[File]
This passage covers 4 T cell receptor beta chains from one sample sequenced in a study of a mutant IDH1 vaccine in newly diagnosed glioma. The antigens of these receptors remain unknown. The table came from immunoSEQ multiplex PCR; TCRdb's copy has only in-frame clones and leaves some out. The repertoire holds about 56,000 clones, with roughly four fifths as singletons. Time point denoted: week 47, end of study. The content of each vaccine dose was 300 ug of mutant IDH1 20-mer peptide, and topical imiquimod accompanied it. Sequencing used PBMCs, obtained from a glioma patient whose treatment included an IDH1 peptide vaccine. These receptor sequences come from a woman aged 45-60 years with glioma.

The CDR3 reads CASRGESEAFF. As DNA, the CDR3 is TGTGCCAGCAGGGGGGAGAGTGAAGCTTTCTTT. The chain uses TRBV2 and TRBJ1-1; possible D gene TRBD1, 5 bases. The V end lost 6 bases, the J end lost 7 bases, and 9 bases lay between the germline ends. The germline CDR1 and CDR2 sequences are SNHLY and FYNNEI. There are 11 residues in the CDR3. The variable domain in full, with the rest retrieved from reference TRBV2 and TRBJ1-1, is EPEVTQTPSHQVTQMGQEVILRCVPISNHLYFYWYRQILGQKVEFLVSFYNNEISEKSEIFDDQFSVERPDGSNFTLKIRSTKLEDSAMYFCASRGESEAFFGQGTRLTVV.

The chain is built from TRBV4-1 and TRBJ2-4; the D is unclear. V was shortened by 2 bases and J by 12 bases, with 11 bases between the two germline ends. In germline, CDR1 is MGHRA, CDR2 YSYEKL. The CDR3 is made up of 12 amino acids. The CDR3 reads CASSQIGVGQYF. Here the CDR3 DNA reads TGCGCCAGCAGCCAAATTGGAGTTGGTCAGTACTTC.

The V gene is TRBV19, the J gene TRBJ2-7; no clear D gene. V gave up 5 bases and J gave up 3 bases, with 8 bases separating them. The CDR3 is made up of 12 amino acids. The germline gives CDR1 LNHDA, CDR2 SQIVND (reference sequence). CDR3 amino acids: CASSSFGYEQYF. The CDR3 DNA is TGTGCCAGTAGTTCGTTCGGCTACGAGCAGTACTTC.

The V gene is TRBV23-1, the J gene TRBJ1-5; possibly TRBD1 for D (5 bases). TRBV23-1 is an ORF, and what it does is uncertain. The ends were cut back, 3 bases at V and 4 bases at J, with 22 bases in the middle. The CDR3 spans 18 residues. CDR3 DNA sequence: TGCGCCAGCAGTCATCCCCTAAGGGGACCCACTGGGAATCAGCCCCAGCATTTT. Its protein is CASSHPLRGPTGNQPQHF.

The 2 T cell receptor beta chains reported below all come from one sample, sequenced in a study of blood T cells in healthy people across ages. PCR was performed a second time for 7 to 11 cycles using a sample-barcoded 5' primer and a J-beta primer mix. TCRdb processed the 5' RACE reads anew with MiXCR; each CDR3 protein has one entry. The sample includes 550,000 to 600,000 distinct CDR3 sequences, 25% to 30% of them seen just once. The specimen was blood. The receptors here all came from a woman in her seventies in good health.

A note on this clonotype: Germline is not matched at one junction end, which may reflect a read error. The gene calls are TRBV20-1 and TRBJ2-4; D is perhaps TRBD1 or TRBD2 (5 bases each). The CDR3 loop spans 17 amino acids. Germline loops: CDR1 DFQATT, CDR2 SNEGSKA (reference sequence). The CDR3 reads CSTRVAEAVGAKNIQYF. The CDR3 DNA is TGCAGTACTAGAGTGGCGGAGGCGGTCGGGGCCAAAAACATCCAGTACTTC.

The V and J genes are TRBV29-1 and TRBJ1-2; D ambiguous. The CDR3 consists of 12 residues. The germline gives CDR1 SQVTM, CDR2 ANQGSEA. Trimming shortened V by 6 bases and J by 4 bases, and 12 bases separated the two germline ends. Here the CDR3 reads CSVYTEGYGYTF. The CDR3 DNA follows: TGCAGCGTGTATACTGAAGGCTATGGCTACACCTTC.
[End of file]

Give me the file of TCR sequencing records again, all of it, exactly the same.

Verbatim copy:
This passage covers 4 T cell receptor beta chains from one sample sequenced in a study of a mutant IDH1 vaccine in newly diagnosed glioma. The antigens of these receptors remain unknown. The table came from immunoSEQ multiplex PCR; TCRdb's copy has only in-frame clones and leaves some out. The repertoire holds about 56,000 clones, with roughly four fifths as singletons. Time point denoted: week 47, end of study. The content of each vaccine dose was 300 ug of mutant IDH1 20-mer peptide, and topical imiquimod accompanied it. Sequencing used PBMCs, obtained from a glioma patient whose treatment included an IDH1 peptide vaccine. These receptor sequences come from a woman aged 45-60 years with glioma.

The CDR3 reads CASRGESEAFF. As DNA, the CDR3 is TGTGCCAGCAGGGGGGAGAGTGAAGCTTTCTTT. The chain uses TRBV2 and TRBJ1-1; possible D gene TRBD1, 5 bases. The V end lost 6 bases, the J end lost 7 bases, and 9 bases lay between the germline ends. The germline CDR1 and CDR2 sequences are SNHLY and FYNNEI. There are 11 residues in the CDR3. The variable domain in full, with the rest retrieved from reference TRBV2 and TRBJ1-1, is EPEVTQTPSHQVTQMGQEVILRCVPISNHLYFYWYRQILGQKVEFLVSFYNNEISEKSEIFDDQFSVERPDGSNFTLKIRSTKLEDSAMYFCASRGESEAFFGQGTRLTVV.

The chain is built from TRBV4-1 and TRBJ2-4; the D is unclear. V was shortened by 2 bases and J by 12 bases, with 11 bases between the two germline ends. In germline, CDR1 is MGHRA, CDR2 YSYEKL. The CDR3 is made up of 12 amino acids. The CDR3 reads CASSQIGVGQYF. Here the CDR3 DNA reads TGCGCCAGCAGCCAAATTGGAGTTGGTCAGTACTTC.

The V gene is TRBV19, the J gene TRBJ2-7; no clear D gene. V gave up 5 bases and J gave up 3 bases, with 8 bases separating them. The CDR3 is made up of 12 amino acids. The germline gives CDR1 LNHDA, CDR2 SQIVND (reference sequence). CDR3 amino acids: CASSSFGYEQYF. The CDR3 DNA is TGTGCCAGTAGTTCGTTCGGCTACGAGCAGTACTTC.

The V gene is TRBV23-1, the J gene TRBJ1-5; possibly TRBD1 for D (5 bases). TRBV23-1 is an ORF, and what it does is uncertain. The ends were cut back, 3 bases at V and 4 bases at J, with 22 bases in the middle. The CDR3 spans 18 residues. CDR3 DNA sequence: TGCGCCAGCAGTCATCCCCTAAGGGGACCCACTGGGAATCAGCCCCAGCATTTT. Its protein is CASSHPLRGPTGNQPQHF.

The 2 T cell receptor beta chains reported below all come from one sample, sequenced in a study of blood T cells in healthy people across ages. PCR was performed a second time for 7 to 11 cycles using a sample-barcoded 5' primer and a J-beta primer mix. TCRdb processed the 5' RACE reads anew with MiXCR; each CDR3 protein has one entry. The sample includes 550,000 to 600,000 distinct CDR3 sequences, 25% to 30% of them seen just once. The specimen was blood. The receptors here all came from a woman in her seventies in good health.

A note on this clonotype: Germline is not matched at one junction end, which may reflect a read error. The gene calls are TRBV20-1 and TRBJ2-4; D is perhaps TRBD1 or TRBD2 (5 bases each). The CDR3 loop spans 17 amino acids. Germline loops: CDR1 DFQATT, CDR2 SNEGSKA (reference sequence). The CDR3 reads CSTRVAEAVGAKNIQYF. The CDR3 DNA is TGCAGTACTAGAGTGGCGGAGGCGGTCGGGGCCAAAAACATCCAGTACTTC.

The V and J genes are TRBV29-1 and TRBJ1-2; D ambiguous. The CDR3 consists of 12 residues. The germline gives CDR1 SQVTM, CDR2 ANQGSEA. Trimming shortened V by 6 bases and J by 4 bases, and 12 bases separated the two germline ends. Here the CDR3 reads CSVYTEGYGYTF. The CDR3 DNA follows: TGCAGCGTGTATACTGAAGGCTATGGCTACACCTTC.